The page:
This just in

This just in

Mexico plane flights to US cancelled for security reasons

Agent Sky Fallin of the FBI announced today that flights from Mexico to the US will be cancelled “until further notice”. This is due to an “alarming report of a possible terrorist” who made reference in an intercepted communication to “Montezuma’s Revenge”, which could signal a possible impending terrorist attack from Mexico.

In related news, Department of Homeland Security spokesperson Chick N. Lyttle said flights from “all countries are now considered suspect because  terrorists are people and people fly on planes”.

You’re not sure this is satire, are you? Yes, someday we may have more attacks. However the current bizarre system, with the colored alert levels, the steady barrage of warnings of possible impeding attacks, the ludicrous beware-of-people-carrying-almanacs FBI warning – well, they are not inspiring me with confidence in their abilities. Seems more like The Keystone Cops meet Dumb and Dumber.

Also, I find that this is front page news to be baffling. If you want to catch someone, why broadcast it to the media of the world? That’ll just make them go to ground, to be more cautious. It also occurs to me this could be a disinformation campaign launched by the other side(s) to baffle and confuse. Or, yes, to provide a diversion for a real attack. Wheels within wheels…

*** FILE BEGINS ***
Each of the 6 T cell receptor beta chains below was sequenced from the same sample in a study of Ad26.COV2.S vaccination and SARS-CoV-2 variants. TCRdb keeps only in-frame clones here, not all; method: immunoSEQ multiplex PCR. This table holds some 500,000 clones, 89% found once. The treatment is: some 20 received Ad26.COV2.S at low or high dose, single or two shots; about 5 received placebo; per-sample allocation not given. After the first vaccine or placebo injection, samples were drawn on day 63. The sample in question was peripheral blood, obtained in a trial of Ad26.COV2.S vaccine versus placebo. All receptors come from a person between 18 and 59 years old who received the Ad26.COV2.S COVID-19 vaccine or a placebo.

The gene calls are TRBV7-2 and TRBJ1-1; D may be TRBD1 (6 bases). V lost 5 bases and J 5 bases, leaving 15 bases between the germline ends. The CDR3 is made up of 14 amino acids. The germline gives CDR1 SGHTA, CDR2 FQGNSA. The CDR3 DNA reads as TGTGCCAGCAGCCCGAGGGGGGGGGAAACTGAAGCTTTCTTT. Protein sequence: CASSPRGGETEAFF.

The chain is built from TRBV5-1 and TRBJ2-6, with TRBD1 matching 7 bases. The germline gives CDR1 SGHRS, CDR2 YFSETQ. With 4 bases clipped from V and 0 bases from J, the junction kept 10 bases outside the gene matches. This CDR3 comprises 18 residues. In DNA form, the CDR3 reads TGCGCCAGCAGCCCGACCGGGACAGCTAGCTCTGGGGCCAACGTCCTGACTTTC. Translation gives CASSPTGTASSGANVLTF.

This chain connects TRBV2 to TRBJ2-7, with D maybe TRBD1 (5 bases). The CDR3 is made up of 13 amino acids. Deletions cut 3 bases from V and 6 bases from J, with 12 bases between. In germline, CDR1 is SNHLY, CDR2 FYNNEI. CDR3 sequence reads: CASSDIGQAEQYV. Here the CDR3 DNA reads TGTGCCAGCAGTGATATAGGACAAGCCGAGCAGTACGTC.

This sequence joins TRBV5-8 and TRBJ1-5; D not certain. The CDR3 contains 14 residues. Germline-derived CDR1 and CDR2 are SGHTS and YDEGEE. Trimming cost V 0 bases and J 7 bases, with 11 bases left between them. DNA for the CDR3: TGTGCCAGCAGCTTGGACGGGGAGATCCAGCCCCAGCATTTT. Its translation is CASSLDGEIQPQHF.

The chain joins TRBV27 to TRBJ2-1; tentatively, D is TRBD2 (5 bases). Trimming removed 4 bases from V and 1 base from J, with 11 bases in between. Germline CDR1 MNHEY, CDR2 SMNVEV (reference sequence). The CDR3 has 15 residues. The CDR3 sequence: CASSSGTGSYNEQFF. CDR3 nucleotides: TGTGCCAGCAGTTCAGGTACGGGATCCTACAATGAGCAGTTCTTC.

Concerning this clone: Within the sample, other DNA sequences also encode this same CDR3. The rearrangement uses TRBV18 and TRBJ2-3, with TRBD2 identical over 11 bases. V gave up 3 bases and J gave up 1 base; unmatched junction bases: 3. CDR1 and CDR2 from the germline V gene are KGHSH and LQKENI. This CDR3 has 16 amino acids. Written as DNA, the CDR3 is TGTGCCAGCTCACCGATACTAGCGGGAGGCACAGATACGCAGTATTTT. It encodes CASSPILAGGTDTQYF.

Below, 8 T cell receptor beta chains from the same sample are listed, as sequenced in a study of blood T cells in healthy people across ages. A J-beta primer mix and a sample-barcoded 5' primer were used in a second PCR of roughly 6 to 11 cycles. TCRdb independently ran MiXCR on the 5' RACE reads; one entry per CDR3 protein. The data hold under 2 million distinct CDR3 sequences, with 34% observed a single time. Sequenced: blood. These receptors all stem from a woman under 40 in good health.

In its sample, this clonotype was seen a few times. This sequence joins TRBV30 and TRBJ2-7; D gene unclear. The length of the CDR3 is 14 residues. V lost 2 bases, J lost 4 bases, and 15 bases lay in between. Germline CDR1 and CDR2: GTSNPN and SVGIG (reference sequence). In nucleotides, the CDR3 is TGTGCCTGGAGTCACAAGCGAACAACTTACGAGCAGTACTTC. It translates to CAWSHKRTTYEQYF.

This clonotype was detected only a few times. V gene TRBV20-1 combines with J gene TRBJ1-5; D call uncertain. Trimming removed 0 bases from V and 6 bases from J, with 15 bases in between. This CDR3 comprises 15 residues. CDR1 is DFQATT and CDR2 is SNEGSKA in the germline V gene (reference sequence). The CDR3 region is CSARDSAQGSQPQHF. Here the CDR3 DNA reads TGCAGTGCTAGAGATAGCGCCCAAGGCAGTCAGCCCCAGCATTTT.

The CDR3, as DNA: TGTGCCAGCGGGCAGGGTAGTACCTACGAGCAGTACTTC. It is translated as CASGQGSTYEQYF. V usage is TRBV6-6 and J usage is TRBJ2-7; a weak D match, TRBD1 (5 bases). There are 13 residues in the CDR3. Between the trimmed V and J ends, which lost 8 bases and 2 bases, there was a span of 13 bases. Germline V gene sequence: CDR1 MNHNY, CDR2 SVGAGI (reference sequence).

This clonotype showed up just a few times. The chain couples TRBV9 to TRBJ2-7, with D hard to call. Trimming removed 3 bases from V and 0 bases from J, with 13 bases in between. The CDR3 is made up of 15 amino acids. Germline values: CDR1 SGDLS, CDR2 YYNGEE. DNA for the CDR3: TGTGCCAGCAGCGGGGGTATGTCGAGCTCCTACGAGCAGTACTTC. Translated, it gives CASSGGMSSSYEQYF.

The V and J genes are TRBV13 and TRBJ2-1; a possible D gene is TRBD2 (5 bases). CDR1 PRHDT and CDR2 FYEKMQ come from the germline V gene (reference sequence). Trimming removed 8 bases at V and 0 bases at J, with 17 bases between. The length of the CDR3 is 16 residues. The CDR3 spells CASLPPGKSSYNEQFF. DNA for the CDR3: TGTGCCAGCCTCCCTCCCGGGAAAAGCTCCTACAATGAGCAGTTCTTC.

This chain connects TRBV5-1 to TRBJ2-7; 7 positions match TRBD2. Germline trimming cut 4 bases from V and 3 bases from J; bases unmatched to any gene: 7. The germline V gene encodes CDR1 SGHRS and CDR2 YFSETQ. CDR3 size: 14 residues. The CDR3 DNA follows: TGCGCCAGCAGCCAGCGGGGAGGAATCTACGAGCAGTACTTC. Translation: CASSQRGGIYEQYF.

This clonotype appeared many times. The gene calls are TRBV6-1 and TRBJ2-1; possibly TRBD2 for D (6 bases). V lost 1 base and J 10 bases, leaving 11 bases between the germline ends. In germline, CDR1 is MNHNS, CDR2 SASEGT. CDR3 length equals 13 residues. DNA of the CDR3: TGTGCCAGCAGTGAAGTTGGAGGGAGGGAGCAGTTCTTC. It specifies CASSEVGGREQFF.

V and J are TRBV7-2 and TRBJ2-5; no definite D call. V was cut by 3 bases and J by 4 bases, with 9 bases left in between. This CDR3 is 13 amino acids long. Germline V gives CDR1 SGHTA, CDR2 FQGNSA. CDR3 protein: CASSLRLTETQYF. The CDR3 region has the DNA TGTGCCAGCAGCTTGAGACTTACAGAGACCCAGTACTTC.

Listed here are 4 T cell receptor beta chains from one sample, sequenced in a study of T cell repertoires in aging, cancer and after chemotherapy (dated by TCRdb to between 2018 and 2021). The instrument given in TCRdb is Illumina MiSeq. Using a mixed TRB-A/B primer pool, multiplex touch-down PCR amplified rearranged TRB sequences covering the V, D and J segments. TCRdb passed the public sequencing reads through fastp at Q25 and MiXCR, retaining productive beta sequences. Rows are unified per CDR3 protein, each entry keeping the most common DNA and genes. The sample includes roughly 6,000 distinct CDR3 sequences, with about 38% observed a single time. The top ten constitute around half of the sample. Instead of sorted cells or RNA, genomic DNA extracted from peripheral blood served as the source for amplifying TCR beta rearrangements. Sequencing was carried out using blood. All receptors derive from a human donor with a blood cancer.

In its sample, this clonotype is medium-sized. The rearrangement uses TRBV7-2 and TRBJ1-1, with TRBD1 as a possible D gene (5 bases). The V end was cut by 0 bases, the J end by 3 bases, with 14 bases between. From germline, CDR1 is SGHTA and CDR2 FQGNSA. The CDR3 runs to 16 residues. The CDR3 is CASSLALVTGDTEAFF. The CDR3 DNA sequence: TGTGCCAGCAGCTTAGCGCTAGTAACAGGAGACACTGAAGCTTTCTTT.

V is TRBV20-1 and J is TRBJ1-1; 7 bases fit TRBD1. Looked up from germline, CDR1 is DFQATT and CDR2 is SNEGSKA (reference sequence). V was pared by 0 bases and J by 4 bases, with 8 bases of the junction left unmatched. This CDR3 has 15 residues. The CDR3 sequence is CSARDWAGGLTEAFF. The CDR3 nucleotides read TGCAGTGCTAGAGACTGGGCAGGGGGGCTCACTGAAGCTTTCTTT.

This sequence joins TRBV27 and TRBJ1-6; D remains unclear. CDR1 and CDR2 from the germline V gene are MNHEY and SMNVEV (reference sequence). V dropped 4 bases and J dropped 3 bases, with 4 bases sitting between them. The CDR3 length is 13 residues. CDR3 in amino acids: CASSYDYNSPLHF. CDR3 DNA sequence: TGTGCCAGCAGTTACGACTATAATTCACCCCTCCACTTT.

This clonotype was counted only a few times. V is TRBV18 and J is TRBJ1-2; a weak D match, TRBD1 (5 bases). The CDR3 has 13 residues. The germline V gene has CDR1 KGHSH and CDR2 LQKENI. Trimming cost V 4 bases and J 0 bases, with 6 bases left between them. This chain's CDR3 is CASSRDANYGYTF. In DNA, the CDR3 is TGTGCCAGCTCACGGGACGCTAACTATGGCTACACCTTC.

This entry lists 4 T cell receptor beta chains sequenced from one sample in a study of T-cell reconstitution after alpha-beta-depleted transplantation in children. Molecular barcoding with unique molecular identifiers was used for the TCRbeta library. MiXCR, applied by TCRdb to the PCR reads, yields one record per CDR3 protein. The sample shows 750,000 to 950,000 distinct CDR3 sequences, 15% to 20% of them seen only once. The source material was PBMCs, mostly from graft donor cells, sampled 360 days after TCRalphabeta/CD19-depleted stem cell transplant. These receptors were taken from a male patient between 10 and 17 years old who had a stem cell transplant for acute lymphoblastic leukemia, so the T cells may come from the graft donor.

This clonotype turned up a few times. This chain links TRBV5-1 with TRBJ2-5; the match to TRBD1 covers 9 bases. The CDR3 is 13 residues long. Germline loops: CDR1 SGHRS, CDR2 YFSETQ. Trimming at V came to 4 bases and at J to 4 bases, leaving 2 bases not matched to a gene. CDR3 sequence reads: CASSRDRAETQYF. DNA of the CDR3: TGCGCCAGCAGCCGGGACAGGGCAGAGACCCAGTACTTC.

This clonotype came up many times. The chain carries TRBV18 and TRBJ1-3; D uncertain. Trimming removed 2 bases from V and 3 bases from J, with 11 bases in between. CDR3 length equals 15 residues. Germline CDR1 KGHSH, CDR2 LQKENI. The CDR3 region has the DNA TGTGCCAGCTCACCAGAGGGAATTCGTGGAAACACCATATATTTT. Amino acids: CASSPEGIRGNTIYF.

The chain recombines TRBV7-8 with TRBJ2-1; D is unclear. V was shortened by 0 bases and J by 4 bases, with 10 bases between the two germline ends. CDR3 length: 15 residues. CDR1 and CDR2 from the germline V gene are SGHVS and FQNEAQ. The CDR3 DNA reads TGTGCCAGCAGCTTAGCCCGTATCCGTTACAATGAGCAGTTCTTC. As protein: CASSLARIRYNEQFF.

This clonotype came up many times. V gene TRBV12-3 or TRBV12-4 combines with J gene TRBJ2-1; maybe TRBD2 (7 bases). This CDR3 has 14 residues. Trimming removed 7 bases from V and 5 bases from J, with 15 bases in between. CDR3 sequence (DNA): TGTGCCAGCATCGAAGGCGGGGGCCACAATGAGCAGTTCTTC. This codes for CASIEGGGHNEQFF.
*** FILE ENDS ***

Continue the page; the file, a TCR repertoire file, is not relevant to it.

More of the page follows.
The US government is currently hunting an adversary that it knows little about.  We’re not even sure who they are or where they are. All our huge resources and might, thus, are of little help. This is called asymmetric warfare, and is a hot topic in military circles.

A few pilots armed with Stanley knives launch an assault on the world’s only superpower, with its arsenal of nuclear weapons, cruise missiles, aircraft carriers, bombers equipped with state-of-the-art weapons and self-defence technology.

There is nothing new in asymmetric warfare. In the battle of Agincourt in 1415, English infantry armed with longbows crushed shining French knights on horseback. Excluding the shared American and Soviet cold war concept of MAD – mutually assured destruction – all warfare has been asymmetric, says Phillip Wilkinson of King’s College, London.

“The smaller power applies its strengths against the weaknesses of the larger power,” he said.

And, in this case, we have only a dim idea of who the smaller power is.